The Stone group is applying its expertise in microfluidic technology to obtain direct evidence on how bacterial growth (current experiments utilize Pseudomonas aeruginosa) and activity are affected by clay minerals and aggregates. Preliminary results suggest an intriguing potential new mechanism, whereby the slowdown of soil carbon decomposition by clay may be caused by the clay-induced flocculation (clumping) and sedimentation of bacteria (perhaps because this flocculation may inhibit the transport of bacteria through porous soil). Preliminary experiments (Figure 6.2) and confocal microscopy observations support the hypothesis that clay minerals may induce bacterial flocculation and sedimentation. Future microfluidic experiments will involve tracking bacterial transport and growth in model soils with and without clay, and so will provide direct evidence to test the current soil-carbon-clay interaction hypothesis. Initial steps in the research have benefitted from frequent discussions with the Bourg and Zhang groups.
The Zhang group uses microbial ecology, physiology, and biogeochemical measurement approaches to study the relationship between the production greenhouse gases such as CH4 and CO2, microbial communities, and reactive metal minerals in hydrologically dynamic, carbon-rich environments like wetlands. This work, funded by the CMI Methane project, is highly complementary to ongoing research in the Stone, Porporato, and Bourg groups, as it provides a contrasting view on carbon cycling in clay- poor environments to enable a full understanding of interactions between microbes, minerals, carbon, and water. An exciting discovery in 2018 was the identification of a metal-based, potentially new abiotic mechanism for CH4 production in wetlands. In addition to research on wetland methane (further outlined in the Methane portion of this CMI annual report), the Zhang group works closely with the Stone group to support their experimental investigations.
The Bourg group is using all-atom molecular dynamics (MD) simulations to gain fundamental insight into mineral-organic association. The simulations use the supercomputers of the U.S. Department of Energy to solve Newton’s equations of motion for mineral-water-organic systems of about 105 atoms using semi-empirical models of all relevant interatomic interactions. The research focuses particularly on understanding, first, how organic molecules interact with mineral surfaces and, second, how organic molecules influence the wettability of mineral surfaces by water versus non-aqueous fluids (e.g., air or CO2).
A key breakthrough in 2018 was the development and validation of an MD simulation methodology that accurately predicts the affinity of organic molecules for smectite clay surfaces (Willemsen et al., 2018).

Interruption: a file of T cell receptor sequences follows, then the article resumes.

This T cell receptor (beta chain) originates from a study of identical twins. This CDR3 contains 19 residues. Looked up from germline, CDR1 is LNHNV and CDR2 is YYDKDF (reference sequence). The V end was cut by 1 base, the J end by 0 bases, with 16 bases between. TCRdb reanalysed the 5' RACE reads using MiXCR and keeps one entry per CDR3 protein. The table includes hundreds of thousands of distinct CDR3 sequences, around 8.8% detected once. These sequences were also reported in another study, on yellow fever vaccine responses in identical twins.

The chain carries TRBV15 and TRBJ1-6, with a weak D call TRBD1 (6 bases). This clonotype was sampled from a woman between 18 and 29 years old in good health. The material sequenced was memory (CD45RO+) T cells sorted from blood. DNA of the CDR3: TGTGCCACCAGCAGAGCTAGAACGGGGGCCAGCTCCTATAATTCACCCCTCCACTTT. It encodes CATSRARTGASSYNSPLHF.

Specifically, simulations and supporting experiments examined the adsorption of 10 different organic molecules with a range of molecular weights and hydrophilicities (phthalate esters, polycyclic aromatic hydrocarbons, and perfluorinated alkyl substances) on a stack of two smectite clay nanoparticles. Results showed that organic molecules consistently have a strong affinity for the clay surfaces (Figure 6.3). Contrary to the predominant theory of soil carbon protection by mineral surfaces, this affinity is primarily entropic, i.e., the tendency of soil carbon to become associated with mineral surfaces is determined by hydrophobicity rather than by the interaction of specific functional groups with the mineral surface.
Another important breakthrough in 2018 was the demonstration that MD simulations can predict details of the wettability of mineral surfaces by water versus non-aqueous fluids that are challenging to resolve using experiments (Sun and Bourg, 2018). In particular, MD simulations were used to predict the influence of organic matter and multiphase flow dynamics on water imbibition and drainage in small pores in the presence of supercritical CO2 (Figure 6.4). The results have implications for understanding the coupled fluxes of water and carbon in soils, but also broader implications for predicting the flow of water and CO2 in geologic formations during carbon capture and storage and CO2-enhanced oil recovery.
Hall, S.J., W.H. McDowell, and W.L. Silver, 2013. When wet gets wetter: decoupling of moisture, redox biogeochemistry, and greenhouse gas fluxes in a humid tropical forest soil. Ecosystems, 16: 576. doi. org/10.1007/s10021-012-9631-2.
Hicks Pries, C.E., C. Castanha, R. Porras, and M.S. Torn, 2017. The whole-soil carbon flux in response to warming. Science 355: 1420. doi.org/10.1126/science.aal1319.
Lehmann, J., and M. Kleber, 2015. The contentious nature of soil organic matter. Nature, 528, 60. doi. org/10.1038/nature16069.
Mayer, A., Z. Hausfather, A.D. Jones, and W.L. Silver, 2018. The potential of agricultural land management to contribute to lower global surface temperature. Science Advances 4: eaaq0932. doi.org/10.1126/sciadv. aaq0932.
Rasmussen, C. et al., 2018. Beyond clay: towards an improved set of variables for predicting soil organic matter content. Biogeochemistry 137: 297. doi.org/10.1007/s10533-018-0424-3.
Sulman, B.N., R.P. Phillips, A.C. Oishi, E. Shevliakova, and S.W. Pacala, 2014. Microbe-driven turnover offsets mineral-mediated storage of soil carbon under elevated CO2. Nature Climate Change 4:1099. doi. org/10.1038/NCLIMATE2436.